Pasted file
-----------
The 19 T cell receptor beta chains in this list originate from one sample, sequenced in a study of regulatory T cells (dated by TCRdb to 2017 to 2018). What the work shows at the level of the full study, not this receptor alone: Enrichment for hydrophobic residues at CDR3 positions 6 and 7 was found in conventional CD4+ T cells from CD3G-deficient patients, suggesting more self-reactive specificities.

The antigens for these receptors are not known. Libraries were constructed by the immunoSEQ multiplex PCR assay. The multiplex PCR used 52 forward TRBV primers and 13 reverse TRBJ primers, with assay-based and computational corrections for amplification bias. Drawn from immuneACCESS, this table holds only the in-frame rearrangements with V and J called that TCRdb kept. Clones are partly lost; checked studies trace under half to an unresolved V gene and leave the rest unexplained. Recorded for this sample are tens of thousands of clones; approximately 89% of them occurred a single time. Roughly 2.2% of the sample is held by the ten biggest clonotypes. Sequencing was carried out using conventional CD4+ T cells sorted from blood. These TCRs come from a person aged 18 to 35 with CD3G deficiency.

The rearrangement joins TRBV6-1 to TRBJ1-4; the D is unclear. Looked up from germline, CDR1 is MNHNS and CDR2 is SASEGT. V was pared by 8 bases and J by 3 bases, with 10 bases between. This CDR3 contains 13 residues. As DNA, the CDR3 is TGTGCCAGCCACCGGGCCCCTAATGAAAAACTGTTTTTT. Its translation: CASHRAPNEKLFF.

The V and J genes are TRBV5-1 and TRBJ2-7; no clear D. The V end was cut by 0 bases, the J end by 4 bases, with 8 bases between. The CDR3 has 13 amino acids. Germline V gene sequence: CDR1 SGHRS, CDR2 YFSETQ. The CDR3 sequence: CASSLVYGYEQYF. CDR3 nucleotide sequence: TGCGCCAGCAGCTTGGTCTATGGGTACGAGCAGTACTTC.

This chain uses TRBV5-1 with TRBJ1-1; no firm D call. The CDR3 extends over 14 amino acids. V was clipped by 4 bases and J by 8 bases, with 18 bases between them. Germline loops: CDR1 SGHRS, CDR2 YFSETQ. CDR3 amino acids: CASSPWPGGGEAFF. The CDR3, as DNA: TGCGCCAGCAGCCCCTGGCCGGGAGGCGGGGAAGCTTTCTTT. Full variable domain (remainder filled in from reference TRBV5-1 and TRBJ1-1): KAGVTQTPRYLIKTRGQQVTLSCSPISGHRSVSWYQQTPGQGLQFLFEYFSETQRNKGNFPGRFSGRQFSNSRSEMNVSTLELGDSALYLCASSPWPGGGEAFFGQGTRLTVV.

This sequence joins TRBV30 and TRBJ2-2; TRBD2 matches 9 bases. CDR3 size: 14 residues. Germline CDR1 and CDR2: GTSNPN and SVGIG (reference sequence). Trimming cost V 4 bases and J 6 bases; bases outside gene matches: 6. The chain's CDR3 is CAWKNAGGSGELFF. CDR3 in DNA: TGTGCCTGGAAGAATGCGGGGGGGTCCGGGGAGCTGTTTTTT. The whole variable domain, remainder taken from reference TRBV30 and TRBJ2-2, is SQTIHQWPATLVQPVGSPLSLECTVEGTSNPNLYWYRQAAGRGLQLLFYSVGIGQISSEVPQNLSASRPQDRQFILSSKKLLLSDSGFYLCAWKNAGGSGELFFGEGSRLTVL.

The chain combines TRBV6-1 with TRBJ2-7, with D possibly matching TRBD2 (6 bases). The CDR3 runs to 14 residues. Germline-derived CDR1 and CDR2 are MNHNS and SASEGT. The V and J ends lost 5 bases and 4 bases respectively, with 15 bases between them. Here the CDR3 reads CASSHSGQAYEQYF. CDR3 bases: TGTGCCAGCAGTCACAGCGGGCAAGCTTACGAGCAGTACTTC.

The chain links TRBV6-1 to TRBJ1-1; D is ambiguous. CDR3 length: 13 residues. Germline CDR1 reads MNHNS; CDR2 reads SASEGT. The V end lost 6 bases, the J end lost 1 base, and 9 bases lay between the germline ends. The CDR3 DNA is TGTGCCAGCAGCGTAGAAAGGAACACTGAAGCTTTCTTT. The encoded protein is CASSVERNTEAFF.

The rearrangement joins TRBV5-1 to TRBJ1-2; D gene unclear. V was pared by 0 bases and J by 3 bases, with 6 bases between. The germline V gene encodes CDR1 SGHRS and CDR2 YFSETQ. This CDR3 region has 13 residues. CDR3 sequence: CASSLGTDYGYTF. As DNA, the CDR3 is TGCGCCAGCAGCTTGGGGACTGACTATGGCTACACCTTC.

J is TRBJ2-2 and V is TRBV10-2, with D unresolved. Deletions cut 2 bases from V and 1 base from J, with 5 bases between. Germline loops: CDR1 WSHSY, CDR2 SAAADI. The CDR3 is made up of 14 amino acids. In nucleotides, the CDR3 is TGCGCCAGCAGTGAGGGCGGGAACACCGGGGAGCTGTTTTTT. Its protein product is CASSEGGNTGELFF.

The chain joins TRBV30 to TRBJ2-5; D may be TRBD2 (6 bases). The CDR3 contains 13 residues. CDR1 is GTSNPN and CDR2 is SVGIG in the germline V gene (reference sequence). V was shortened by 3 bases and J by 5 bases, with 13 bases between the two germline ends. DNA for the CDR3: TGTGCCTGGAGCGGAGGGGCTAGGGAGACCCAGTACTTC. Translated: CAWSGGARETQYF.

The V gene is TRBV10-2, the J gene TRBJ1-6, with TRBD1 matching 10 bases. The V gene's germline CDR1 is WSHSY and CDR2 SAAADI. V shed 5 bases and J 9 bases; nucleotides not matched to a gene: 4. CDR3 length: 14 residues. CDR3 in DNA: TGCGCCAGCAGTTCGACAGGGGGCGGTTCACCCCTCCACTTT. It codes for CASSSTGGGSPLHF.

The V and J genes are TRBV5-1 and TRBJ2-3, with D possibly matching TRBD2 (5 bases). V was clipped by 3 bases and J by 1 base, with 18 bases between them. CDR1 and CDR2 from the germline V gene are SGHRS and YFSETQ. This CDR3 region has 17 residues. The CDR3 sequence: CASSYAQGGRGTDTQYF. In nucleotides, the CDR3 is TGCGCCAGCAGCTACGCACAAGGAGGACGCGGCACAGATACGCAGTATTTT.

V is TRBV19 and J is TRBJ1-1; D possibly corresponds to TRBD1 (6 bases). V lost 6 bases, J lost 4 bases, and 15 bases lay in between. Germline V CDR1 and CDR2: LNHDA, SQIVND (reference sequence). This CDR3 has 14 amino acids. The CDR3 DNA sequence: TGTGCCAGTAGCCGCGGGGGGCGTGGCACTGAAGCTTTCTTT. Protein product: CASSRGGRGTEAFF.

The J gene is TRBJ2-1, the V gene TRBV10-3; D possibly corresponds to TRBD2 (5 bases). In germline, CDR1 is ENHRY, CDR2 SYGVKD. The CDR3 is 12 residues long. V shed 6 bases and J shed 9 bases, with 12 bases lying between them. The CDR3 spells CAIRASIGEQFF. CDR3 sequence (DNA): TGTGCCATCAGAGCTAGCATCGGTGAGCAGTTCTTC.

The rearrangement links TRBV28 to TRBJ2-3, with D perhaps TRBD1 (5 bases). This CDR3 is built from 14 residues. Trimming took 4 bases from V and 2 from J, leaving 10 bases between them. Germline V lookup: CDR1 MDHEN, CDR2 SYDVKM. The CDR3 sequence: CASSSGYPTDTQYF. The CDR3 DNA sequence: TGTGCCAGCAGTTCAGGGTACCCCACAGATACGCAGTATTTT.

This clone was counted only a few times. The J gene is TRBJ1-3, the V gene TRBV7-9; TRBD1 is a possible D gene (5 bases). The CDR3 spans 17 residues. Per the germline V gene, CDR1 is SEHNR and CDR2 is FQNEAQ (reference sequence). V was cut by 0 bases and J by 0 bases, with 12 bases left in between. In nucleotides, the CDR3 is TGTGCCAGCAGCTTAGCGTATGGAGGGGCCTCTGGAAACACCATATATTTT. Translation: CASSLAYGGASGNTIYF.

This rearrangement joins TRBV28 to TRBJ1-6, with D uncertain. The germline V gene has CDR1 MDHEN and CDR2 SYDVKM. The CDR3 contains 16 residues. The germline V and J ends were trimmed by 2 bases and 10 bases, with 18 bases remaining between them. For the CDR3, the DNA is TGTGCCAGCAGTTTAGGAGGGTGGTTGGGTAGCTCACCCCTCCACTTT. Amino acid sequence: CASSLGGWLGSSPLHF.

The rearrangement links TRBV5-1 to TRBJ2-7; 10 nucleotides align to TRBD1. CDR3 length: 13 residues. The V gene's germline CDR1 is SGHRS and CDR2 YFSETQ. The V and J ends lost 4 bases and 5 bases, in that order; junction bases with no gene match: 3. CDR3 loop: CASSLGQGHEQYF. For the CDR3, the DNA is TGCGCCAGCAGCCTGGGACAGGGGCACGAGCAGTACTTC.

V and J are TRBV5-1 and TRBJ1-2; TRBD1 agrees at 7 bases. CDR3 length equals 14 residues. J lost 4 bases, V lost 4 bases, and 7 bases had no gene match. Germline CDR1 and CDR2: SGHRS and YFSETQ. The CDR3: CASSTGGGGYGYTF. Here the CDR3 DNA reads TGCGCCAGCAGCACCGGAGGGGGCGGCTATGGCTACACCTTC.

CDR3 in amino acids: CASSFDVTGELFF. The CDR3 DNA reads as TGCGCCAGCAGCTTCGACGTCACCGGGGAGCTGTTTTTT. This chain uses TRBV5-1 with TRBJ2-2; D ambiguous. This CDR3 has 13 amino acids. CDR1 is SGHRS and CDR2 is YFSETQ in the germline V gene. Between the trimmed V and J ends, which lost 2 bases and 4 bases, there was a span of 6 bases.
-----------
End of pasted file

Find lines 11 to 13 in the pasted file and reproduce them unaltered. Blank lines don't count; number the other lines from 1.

The chain joins TRBV30 to TRBJ2-5; D may be TRBD2 (6 bases). The CDR3 contains 13 residues. CDR1 is GTSNPN and CDR2 is SVGIG in the germline V gene (reference sequence). V was shortened by 3 bases and J by 5 bases, with 13 bases between the two germline ends. DNA for the CDR3: TGTGCCTGGAGCGGAGGGGCTAGGGAGACCCAGTACTTC. Translated: CAWSGGARETQYF.

The V gene is TRBV10-2, the J gene TRBJ1-6, with TRBD1 matching 10 bases. The V gene's germline CDR1 is WSHSY and CDR2 SAAADI. V shed 5 bases and J 9 bases; nucleotides not matched to a gene: 4. CDR3 length: 14 residues. CDR3 in DNA: TGCGCCAGCAGTTCGACAGGGGGCGGTTCACCCCTCCACTTT. It codes for CASSSTGGGSPLHF.

The V and J genes are TRBV5-1 and TRBJ2-3, with D possibly matching TRBD2 (5 bases). V was clipped by 3 bases and J by 1 base, with 18 bases between them. CDR1 and CDR2 from the germline V gene are SGHRS and YFSETQ. This CDR3 region has 17 residues. The CDR3 sequence: CASSYAQGGRGTDTQYF. In nucleotides, the CDR3 is TGCGCCAGCAGCTACGCACAAGGAGGACGCGGCACAGATACGCAGTATTTT.